Psalm 129

Psalm 129
A song of ascents.

(1) "They have greatly oppressed me from my youth," let Israel say;
(2) "they have greatly oppressed me from my youth, but they have not gained the victory over me.
(3) Plowmen have plowed my back and made their furrows long.
(4) But the LORD is righteous; he has cut me free from the cords of the wicked."

(5) May all who hate Zion be turned back in shame.
(6) May they be like grass on the roof, which withers before it can grow;
(7) a reaper cannot fill his hands with it, nor one who gathers fill his arms.
(8) May those who pass by not say to them, "The blessing of the LORD be on you; we bless you in the name of the LORD."

Psalm 129 is the tenth of fifteen psalms referred to as Song of Ascents (or Pilgrim Psalms, Song of Degrees, Song of Steps, Gradual Psalms). The Song of Ascents were traditionally sung by Jewish pilgrims as they made their way into Jerusalem for the three annual festivals as required by God in the Old Testament,

Three times a year all your men must appear before the LORD your God at the place he will choose: at the Festival of Unleavened Bread, the Festival of Weeks and the Festival of Tabernacles. No one should appear before the LORD empty-handed. Each of you must bring a gift in proportion to the way the LORD your God has blessed you.
Deuteronomy 16:16-17

The Festival of Unleavened Bread is the week of Passover and celebrates the Israelite’s freedom from slavery in Egypt. The Festival of Weeks or Shavout is a celebration of the grain harvest or first fruits, and then later, Pentecost. The Festival of Tabernacles or also called the Festival of Booths, Sukkot, is a remembrance of the forty years of wandering in the wilderness (and living in “booths”), a festival of gratitude and thanks.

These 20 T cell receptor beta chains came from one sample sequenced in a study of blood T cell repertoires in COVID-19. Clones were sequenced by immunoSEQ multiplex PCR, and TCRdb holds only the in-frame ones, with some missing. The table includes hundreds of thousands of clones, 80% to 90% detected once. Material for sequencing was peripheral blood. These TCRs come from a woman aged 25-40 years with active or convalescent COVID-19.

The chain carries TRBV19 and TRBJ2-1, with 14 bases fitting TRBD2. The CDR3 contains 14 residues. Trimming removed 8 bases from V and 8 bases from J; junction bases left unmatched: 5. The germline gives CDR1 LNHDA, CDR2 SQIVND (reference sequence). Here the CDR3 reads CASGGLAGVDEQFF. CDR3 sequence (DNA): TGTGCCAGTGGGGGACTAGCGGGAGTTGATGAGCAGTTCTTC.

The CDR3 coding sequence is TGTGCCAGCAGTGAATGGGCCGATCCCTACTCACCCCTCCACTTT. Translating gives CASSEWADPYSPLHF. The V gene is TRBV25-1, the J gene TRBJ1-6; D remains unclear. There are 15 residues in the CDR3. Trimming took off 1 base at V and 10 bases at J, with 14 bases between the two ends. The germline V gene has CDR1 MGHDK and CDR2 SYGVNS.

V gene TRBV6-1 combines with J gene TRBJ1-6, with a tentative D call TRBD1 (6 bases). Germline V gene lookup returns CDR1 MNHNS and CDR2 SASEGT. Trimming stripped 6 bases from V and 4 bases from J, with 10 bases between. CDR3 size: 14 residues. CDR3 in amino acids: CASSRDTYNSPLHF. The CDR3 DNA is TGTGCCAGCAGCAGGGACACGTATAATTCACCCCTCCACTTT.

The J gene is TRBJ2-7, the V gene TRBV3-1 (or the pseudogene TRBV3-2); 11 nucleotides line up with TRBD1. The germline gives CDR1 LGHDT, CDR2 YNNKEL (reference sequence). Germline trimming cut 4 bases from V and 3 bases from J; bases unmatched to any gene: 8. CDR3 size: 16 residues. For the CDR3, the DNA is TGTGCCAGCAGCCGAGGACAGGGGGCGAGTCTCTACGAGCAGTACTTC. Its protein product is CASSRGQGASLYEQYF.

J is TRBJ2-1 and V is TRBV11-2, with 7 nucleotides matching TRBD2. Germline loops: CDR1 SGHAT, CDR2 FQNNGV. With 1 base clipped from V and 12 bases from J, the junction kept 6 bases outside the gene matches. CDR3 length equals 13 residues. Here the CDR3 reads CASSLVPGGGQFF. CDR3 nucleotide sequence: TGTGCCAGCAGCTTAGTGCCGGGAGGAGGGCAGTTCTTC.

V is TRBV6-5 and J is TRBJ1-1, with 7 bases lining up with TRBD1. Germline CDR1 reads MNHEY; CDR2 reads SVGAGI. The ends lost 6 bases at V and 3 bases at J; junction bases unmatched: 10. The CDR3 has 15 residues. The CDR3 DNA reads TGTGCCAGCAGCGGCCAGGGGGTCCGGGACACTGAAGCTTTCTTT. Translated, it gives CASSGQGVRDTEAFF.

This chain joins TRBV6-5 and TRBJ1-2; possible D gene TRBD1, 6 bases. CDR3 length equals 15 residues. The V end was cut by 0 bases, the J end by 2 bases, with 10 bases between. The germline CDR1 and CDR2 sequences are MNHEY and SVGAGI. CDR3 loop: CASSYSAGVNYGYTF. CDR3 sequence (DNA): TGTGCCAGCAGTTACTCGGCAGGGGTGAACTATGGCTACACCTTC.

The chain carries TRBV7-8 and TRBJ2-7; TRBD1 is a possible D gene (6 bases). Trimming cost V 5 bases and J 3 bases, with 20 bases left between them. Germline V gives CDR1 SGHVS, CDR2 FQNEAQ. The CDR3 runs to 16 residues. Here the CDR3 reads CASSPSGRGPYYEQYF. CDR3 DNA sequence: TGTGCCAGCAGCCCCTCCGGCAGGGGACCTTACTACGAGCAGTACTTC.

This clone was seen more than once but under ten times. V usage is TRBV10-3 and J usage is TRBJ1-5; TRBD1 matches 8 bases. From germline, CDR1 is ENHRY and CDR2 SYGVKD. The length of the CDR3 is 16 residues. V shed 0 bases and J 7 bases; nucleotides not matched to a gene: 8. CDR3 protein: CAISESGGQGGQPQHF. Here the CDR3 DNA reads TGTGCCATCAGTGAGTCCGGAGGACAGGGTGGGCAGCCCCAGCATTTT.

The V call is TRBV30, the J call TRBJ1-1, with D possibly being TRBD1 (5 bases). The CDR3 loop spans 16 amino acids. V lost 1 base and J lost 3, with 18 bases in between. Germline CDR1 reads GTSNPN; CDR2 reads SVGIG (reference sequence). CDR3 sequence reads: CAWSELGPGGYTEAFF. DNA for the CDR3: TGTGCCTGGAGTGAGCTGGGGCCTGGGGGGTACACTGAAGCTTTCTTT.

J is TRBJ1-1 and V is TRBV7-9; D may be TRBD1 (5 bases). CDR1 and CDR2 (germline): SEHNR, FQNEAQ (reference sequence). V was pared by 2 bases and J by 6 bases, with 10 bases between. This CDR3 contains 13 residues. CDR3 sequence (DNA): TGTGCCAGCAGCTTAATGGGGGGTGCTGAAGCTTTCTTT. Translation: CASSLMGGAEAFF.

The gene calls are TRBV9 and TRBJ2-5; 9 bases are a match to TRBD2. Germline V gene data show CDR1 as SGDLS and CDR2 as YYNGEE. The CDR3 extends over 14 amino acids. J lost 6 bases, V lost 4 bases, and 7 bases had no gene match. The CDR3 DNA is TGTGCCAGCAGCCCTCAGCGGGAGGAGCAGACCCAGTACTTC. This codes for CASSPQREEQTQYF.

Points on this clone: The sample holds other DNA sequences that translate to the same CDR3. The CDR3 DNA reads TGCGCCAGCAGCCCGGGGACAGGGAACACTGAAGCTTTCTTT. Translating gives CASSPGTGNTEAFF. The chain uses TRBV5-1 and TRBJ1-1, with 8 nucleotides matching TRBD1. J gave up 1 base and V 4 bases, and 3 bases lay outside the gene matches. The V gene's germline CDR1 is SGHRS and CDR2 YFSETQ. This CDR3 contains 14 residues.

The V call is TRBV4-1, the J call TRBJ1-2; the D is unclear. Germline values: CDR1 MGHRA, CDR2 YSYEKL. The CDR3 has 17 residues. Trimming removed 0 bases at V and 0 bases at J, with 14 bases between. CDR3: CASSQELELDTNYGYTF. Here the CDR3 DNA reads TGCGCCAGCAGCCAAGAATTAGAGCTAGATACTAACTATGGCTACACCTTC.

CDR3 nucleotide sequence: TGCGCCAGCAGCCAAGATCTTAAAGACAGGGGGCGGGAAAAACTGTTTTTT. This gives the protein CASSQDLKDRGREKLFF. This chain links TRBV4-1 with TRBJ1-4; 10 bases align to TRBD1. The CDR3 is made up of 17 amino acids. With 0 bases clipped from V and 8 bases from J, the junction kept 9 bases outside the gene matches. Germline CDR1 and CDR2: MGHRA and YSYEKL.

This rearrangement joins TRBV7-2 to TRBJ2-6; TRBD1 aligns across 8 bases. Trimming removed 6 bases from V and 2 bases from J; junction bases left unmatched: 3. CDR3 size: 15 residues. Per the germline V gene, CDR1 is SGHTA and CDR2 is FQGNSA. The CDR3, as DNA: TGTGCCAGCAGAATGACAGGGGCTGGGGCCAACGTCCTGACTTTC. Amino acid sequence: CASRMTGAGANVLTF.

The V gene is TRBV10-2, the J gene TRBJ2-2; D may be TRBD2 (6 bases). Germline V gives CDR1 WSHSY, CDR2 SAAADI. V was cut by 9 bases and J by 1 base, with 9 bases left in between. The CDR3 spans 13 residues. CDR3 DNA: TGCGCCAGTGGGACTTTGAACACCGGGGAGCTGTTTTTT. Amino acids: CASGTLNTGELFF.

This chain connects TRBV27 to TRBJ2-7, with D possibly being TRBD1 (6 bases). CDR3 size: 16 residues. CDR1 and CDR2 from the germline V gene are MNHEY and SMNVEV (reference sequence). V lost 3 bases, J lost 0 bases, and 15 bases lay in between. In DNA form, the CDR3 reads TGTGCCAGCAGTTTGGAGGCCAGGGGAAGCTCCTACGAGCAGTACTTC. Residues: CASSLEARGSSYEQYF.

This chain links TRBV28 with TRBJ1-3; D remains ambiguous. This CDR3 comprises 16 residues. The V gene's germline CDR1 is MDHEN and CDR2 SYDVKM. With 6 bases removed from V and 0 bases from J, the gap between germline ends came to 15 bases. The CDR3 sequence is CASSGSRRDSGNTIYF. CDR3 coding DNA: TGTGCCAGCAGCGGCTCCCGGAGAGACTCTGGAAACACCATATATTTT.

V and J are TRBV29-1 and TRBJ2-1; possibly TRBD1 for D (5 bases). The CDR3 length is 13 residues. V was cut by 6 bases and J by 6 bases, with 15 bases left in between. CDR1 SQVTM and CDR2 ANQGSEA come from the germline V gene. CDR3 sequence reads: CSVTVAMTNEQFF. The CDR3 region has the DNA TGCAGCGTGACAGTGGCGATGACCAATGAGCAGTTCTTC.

Psalm 129 is titled Song of Victory over Zion’s Enemies. Song of Ascents (NKJV); They Have Afflicted Me from My Youth. A Song of Ascents (ESV); Prayer for the Overthrow of Zion’s Enemies. A Song of Ascents (NASB); and A Prayer Against the Enemies. A song for going up to worship (ICB), among others.

From my earliest youth my enemies have persecuted me. Let all Israel repeat this: from my earliest youth my enemies have persecuted me, but they have never defeated me. My back is covered with cuts, as if a farmer had plowed long furrows. But the LORD is good; he has cut me free from the ropes of the ungodly.
Psalm 129:1-4 NLT

"Many a time they have afflicted me from my youth," Let Israel now say- "Many a time they have afflicted me from my youth; yet they have not prevailed against me. The plowers plowed on my back; they made their furrows long." The LORD is righteous; He has cut in pieces the cords of the wicked.
Psalm 129:1-4 NKJV

Many a time from my earliest youth they have afflicted me. Bible scholars believe “from my youth” refers to the time of captivity in Egypt, a time when the nation of Israel was young, just beginning to develop into the culture that we know have now stood the test of time. The psalmist’s voice speaks “I” and “me” speaking as the Israelite people as a whole. He calls to remembrance persecution, captivity, and slavery throughout the peoples’ history.

There is something amazing about God’s faithfulness and the remembrance thereof. When we find ourselves worried or uncertain, the best thing to do is to remember God’s faithfulness. If He was faithful before, why wouldn’t He be again? God walks with His children throughout time. It’s proven. He is reliable, steadfast, and always, always good. The Bible is filled with these stories.

There is a reason God tells His children to “remember” and to “tell your children and grandchildren.” Remembering God’s faithfulness brings us hope, security, and peace.